Father Daniel instructed Athanasius in the monastic life, which is called “the art of arts, and the science of sciences.” The holy Elder was a perfect teacher who was accomplished in the spiritual life, and Athanasius was an attentive student. After a time Father Daniel tonsured his pupil, and told him he had to learn three important lessons. First, he must cut off his own will. Secondly, he must acquire humility. Finally, he must learn obedience. “If you cut off your will, if you become humble, and if you practice perfect obedience, you will also make progress in the other virtues, and God will glorify you.”
After a further period of testing, Father Daniel tonsured Athanasius into the Great Schema and gave him the name Arsenius. The saint remained on Mt. Athos with his Elder for six years. Then they had to leave the Holy Mountain because of the agitation against the so-called “Kollyvades,” who called for a strict adherence to Holy Tradition. The name comes from the kollyva (boiled wheat) used in the memorial service. Part of the controversy involved the debate on whether it was proper to serve memorial services for the dead on Sunday. The Kollyvades believed that these services were inappropriate for the Day of Resurrection, but should be served on Saturday. The Kollyvades advocated frequent Communion, rather than the practice of receiving the Holy Mysteries only a few times during the year. When Father Daniel and Saint Arsenius left Athos, it was probably due to the animosity of those who opposed the Kollyvades.
Early in 1821, before the Greek War of Independence, they went to the Monastery of Pendeli near Athens. Their stay was a brief one, for Father Daniel forsaw the destruction of the monastery by the Turks.
The two made their way to the Cyclades Islands in the southern Aegean Sea. First they stopped at Paros, perhaps because some of the Kollyvades had settled there. Eventually, they decided to live on the island of Pholegandros. Since there were no teachers for the children, the inhabitants entreated Father Daniel to allow Saint Arsenius to instruct their children. The Elder agreed, and had Arsenius ordained as a deacon. Then he was appointed to the teaching post by the government.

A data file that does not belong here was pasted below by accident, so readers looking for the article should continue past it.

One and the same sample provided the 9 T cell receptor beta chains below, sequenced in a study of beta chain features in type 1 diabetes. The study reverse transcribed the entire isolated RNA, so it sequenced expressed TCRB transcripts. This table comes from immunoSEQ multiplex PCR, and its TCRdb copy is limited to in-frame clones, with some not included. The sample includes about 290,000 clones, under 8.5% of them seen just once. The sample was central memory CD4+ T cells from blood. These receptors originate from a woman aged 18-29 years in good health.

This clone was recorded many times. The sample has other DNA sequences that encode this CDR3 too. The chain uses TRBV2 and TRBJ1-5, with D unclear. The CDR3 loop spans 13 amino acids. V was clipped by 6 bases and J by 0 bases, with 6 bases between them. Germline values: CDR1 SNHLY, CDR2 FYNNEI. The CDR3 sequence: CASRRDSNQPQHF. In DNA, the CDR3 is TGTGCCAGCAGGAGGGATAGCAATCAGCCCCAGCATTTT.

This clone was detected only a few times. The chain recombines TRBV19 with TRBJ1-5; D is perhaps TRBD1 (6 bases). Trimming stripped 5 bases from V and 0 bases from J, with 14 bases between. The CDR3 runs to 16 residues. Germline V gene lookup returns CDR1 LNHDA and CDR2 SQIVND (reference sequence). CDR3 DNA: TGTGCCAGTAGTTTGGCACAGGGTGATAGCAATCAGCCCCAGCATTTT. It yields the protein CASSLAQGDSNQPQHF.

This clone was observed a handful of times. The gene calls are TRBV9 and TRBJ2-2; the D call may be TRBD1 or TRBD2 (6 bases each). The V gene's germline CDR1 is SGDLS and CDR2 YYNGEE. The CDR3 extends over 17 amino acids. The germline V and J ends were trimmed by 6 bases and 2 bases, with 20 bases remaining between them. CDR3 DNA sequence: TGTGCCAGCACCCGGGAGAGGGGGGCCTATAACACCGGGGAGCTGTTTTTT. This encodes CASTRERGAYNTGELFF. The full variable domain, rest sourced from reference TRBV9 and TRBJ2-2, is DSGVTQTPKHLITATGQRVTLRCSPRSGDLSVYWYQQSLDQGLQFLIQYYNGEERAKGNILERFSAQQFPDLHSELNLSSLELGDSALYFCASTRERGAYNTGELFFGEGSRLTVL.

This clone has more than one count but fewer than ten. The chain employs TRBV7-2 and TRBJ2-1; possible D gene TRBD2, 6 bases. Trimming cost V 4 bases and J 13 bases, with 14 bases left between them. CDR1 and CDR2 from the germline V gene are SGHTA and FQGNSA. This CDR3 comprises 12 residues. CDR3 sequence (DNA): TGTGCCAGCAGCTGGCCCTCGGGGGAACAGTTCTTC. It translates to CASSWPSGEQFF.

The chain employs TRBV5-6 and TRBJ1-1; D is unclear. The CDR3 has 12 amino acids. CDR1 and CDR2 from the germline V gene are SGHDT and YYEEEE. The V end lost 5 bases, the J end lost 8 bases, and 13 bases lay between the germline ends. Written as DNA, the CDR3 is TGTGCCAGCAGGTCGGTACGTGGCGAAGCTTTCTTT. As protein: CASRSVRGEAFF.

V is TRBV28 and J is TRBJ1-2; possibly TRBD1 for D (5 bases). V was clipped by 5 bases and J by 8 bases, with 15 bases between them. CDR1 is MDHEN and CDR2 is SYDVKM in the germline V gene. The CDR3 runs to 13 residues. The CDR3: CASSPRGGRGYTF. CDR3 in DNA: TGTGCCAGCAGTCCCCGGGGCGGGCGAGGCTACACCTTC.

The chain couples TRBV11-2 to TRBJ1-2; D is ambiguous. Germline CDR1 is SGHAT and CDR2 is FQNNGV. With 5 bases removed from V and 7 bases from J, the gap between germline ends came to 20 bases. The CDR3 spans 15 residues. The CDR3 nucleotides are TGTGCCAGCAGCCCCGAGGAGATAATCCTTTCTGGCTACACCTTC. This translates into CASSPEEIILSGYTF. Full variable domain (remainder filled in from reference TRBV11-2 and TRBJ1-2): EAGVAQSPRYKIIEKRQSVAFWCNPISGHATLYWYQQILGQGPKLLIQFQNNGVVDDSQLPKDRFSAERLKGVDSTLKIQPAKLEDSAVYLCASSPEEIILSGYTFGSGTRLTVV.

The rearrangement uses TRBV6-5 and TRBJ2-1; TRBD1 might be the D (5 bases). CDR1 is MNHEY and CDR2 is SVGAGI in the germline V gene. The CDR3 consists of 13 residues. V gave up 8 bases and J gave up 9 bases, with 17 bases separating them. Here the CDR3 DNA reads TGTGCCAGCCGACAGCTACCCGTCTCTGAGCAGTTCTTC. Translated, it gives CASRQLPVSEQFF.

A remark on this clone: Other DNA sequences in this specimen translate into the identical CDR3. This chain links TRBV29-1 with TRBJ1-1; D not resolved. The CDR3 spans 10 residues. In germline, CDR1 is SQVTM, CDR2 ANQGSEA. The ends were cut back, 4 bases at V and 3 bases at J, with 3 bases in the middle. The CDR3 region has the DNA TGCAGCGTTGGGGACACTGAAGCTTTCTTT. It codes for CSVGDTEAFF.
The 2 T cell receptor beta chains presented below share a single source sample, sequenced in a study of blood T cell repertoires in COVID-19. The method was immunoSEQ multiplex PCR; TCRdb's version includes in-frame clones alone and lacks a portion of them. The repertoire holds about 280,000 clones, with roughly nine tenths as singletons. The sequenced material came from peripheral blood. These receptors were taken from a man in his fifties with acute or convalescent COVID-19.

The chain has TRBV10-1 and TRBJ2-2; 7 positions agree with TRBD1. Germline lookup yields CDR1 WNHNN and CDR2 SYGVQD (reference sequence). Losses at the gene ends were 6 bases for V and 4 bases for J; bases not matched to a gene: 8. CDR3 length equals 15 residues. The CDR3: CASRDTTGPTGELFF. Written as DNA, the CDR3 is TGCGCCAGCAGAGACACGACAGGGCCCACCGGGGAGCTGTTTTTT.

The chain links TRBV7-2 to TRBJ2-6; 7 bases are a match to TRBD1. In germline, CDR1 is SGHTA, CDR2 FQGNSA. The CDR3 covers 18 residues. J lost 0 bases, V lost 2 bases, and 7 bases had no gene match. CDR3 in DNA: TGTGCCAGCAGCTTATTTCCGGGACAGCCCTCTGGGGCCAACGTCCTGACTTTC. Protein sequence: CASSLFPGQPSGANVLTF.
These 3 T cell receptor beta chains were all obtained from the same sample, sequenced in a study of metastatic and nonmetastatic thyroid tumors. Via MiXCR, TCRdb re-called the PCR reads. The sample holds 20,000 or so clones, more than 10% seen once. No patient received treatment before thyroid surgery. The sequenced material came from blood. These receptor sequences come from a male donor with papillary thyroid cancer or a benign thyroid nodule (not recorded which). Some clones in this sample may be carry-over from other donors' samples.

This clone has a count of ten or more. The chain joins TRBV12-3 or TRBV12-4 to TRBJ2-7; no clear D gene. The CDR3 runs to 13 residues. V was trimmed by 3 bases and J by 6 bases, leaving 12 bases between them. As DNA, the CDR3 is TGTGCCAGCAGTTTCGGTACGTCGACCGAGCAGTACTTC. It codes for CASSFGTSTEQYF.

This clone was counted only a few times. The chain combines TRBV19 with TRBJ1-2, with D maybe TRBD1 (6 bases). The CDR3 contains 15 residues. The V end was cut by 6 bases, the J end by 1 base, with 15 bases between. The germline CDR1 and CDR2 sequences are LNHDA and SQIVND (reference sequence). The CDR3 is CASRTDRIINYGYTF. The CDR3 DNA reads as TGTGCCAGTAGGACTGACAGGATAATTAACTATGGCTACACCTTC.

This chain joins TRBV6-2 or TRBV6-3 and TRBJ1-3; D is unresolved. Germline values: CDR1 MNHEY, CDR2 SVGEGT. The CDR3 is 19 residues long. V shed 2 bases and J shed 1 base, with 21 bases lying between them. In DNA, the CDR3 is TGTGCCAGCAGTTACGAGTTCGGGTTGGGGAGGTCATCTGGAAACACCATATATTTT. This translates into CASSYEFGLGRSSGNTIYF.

The saint remained there as a teacher from 1829-1840. He taught the required subjects in school, but he also helped his students to form a good character, and to live as pious Christians.
In 1840 Saint Arsenius entered the Monastery of Saint George on the island of Paros. Elder Daniel had passed away in 1837. Before his repose, he asked his disciple to take his remains to Mt. Athos after two years. Saint Arsenius left Plolegandros in obedience to Father Daniel’s request, planning to stop on Paros then continue to the Holy Mountain. On Paros the abbot of Saint George’s Monastery, Father Elias Georgiadis, told Saint Arsenius that it was God’s will for him to remain on Paros. This was providential, because Mt. Athos was undergoing great difficulty after the Greek War of Independence. 3,000 Turkish soldiers occupied Athos, resulting in the departure of 5,000 of the 6,000 monks.
Saint Arsenius joined the community at Saint George’s Monastery on the northern end of Paros. There he found spiritual strivers of true wisdom and excellent conduct, who were worthy models for him to follow.
When he was ordained to the holy priesthood at the age of forty-seven, Saint Arsenius intensified his spiritual efforts. Every day he studied the Holy Scriptures and the writings of the Fathers, and became adept at the unceasing prayer of the heart. He also began to show forth the gift of tears. In this, he resembled his patron Saint Arsenius the Great (May 8), who continuously wept tears of contrition.
Gradually, the inhabitants of Paros came to recognize him as an outstanding Father Confessor and spiritual guide. Whenever he stood before the holy altar, he felt that he was standing before God. He served with great compunction, and his face often became radiant like the face of an angel.
As his virtues became known to people, they flocked to him from near and far. He received all with paternal affection, treating each one with the proper spiritual medicine which would restore their souls to health.
A certain girl from Syros came to the Convent of the Transfiguration to visit her sister, who was a nun. The nun had previously been informed that her sister had fallen into a serious sin. When she learned that the girl was outside the doors of the convent, the nun screamed at her, “Go far away from here. Since you are defiled, you will defile the convent and the nuns.” Instead of feeling pity for her sister, and trying to lead her to repentance, the nun and some of the other nuns struck the poor girl and told her to go away.